A part of me wants to relax, after learning Thursday that the members of the Chicago Teachers Union gave an overwhelming vote of support for the contract agreement they got after forcing the schools to shut down for seven school days.
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Union officials made it known that 16,428 union members voted in favor of accepting the deal, compared to 4,337 who would just have soon taken to the picket lines again and resumed the labor dispute.
ALL OF WHICH makes the vote in the near future by the Chicago Public Schools a formality. They’ll back the deal as well, and life will be all peachy keen for the next two years.
I write that sentence knowing full well how much sarcasm drips from it. Because despite the fact that 79.1 percent of union local members backed the agreement (the “highest approval rating for a contract in the history of the union,” officials said Thursday), there is the fact that there is still a whole lot of distrust between the two sides.
I’m sure there will be teachers who will not forget any time soon just how much city and schools officials, particularly Mayor Rahm Emanuel tried to demonize them in order to pressure a deal for much less than what they got.
I’m also convinced that the ego of Emanuel will resent having to make much in the way of concessions – since he likes to think of himself as the tough guy who stands up to bullies and forces them to back down (even though a new poll indicates many of us are more inclined to think of the mayor as a mediocrity these days).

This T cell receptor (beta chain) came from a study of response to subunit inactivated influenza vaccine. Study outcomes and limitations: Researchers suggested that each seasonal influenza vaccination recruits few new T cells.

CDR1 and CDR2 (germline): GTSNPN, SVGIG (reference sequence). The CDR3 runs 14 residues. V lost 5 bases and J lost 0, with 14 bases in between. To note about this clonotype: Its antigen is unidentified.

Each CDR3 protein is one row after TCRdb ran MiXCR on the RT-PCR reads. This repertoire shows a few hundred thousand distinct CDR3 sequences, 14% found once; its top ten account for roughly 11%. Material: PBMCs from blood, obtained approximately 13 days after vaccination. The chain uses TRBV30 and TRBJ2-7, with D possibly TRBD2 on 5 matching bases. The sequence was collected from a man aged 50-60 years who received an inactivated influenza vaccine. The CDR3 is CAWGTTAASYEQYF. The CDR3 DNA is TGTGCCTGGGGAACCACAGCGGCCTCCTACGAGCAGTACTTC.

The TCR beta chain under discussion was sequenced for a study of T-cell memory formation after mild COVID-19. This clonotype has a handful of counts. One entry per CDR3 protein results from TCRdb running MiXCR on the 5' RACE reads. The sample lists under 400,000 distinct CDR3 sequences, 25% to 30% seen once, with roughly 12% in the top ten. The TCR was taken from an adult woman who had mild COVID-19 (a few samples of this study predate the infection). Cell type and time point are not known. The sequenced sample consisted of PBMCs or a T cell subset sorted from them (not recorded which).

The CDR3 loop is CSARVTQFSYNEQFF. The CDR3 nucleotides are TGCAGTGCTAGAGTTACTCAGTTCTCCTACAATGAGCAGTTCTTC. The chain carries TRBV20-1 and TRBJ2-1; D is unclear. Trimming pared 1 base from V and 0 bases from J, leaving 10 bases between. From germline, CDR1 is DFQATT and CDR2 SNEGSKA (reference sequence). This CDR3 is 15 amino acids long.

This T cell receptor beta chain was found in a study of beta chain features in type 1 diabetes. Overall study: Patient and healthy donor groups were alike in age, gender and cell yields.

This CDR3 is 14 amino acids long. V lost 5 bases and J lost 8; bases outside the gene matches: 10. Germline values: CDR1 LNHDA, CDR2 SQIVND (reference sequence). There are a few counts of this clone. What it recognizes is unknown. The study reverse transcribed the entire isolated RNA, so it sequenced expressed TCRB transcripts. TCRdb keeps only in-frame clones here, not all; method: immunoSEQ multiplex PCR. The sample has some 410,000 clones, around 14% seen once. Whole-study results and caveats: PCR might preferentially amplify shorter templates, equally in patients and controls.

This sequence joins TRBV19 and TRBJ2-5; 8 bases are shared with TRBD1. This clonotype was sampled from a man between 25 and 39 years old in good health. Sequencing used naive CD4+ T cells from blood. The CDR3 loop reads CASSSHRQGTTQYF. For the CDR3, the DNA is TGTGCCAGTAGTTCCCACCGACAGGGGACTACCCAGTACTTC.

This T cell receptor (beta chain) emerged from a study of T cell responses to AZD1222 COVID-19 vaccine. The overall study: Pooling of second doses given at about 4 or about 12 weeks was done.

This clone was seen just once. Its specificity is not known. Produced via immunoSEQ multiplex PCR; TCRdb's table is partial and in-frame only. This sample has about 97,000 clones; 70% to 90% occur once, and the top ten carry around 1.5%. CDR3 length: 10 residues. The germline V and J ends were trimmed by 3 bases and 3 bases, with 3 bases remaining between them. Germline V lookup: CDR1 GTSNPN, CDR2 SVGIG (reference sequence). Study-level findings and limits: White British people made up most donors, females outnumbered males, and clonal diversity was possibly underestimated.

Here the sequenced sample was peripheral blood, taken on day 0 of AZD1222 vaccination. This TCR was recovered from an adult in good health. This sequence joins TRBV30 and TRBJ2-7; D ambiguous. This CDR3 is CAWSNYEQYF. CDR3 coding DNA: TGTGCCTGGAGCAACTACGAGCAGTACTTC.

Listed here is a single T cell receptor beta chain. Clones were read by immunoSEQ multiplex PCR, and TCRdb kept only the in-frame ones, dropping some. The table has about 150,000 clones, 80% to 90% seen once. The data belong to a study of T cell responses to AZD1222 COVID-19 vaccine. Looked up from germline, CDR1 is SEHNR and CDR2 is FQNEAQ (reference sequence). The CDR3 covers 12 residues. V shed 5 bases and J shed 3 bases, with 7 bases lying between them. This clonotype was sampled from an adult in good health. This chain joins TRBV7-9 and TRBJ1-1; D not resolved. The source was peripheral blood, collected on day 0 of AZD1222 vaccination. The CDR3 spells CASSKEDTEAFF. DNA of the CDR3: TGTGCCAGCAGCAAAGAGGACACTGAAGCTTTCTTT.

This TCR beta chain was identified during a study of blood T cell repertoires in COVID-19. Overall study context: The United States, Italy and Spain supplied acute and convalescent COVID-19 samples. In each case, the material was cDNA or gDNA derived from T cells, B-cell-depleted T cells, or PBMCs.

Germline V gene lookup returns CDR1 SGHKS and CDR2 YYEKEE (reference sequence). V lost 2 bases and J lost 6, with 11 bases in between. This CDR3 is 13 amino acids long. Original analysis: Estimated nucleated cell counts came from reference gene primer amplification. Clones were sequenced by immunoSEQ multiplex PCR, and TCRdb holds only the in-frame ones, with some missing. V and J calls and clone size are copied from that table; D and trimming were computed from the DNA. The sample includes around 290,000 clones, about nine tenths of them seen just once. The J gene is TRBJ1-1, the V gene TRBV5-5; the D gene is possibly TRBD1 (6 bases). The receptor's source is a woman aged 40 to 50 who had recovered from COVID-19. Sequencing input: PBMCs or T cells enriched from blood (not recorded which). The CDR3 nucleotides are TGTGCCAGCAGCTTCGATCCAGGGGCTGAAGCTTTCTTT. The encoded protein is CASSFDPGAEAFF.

SO DOES THAT make union local President Karen Lewis the bully who wouldn’t back down. Or is it Emanuel himself who was the equivalent of the schoolyard thug, now walking about with a black eye.
Everybody is going to be convinced that they’re correct, and that the other side is wrong. It will be a long time before any feelings are smoothed over to where these people will be able to “play nice,” so to speak, with any sincerity.
Yet all we, the people with an interest in the Chicago Public Schools either because we have kids there or because we sense that our city’s public image relies in large part on the quality of education one can get outside of a Catholic school in the city, have out of this is a three-year deal.
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Is that enough time for hurt feelings to be assuaged?
A POINT THAT I heard mentioned briefly in the moments after a contractual agreement was reached, but which hasn’t been discussed since, is that this contract will expire right around the time of the next Chicago municipal elections.
Which means that round about the time that we’ve finished electing an Illinois governor to serve through January 2019 and Emanuel is going to have to start thinking about whether he wants to have a second term as Chicago mayor, he’s going to have to do the renegotiation thing again.
Could it be that the local is plotting its own revenge in making sure that the next round of negotiations will be so acrimonious that it will make this year’s labor talks seem like a kiddy tea party by comparison?
It makes me wonder if we have labor officials who would love to be able to make Emanuel look weak and ineffectual at a time when he could be trying to make himself appear almighty and powerful in hopes of getting “four more years” at City Hall.
COULD THAT WIND up motivating Emanuel to go ahead and take the tougher stand against teachers come 2014 to make up for what has happened now?
If all of this sounds like speculation about juvenile behavior on the part of labor, schools and city officials, you’d be correct.
Then again, we have officials who like to say they’re doing all this “for the children.” Perhaps hanging around kids so much has reduced them to acting like children!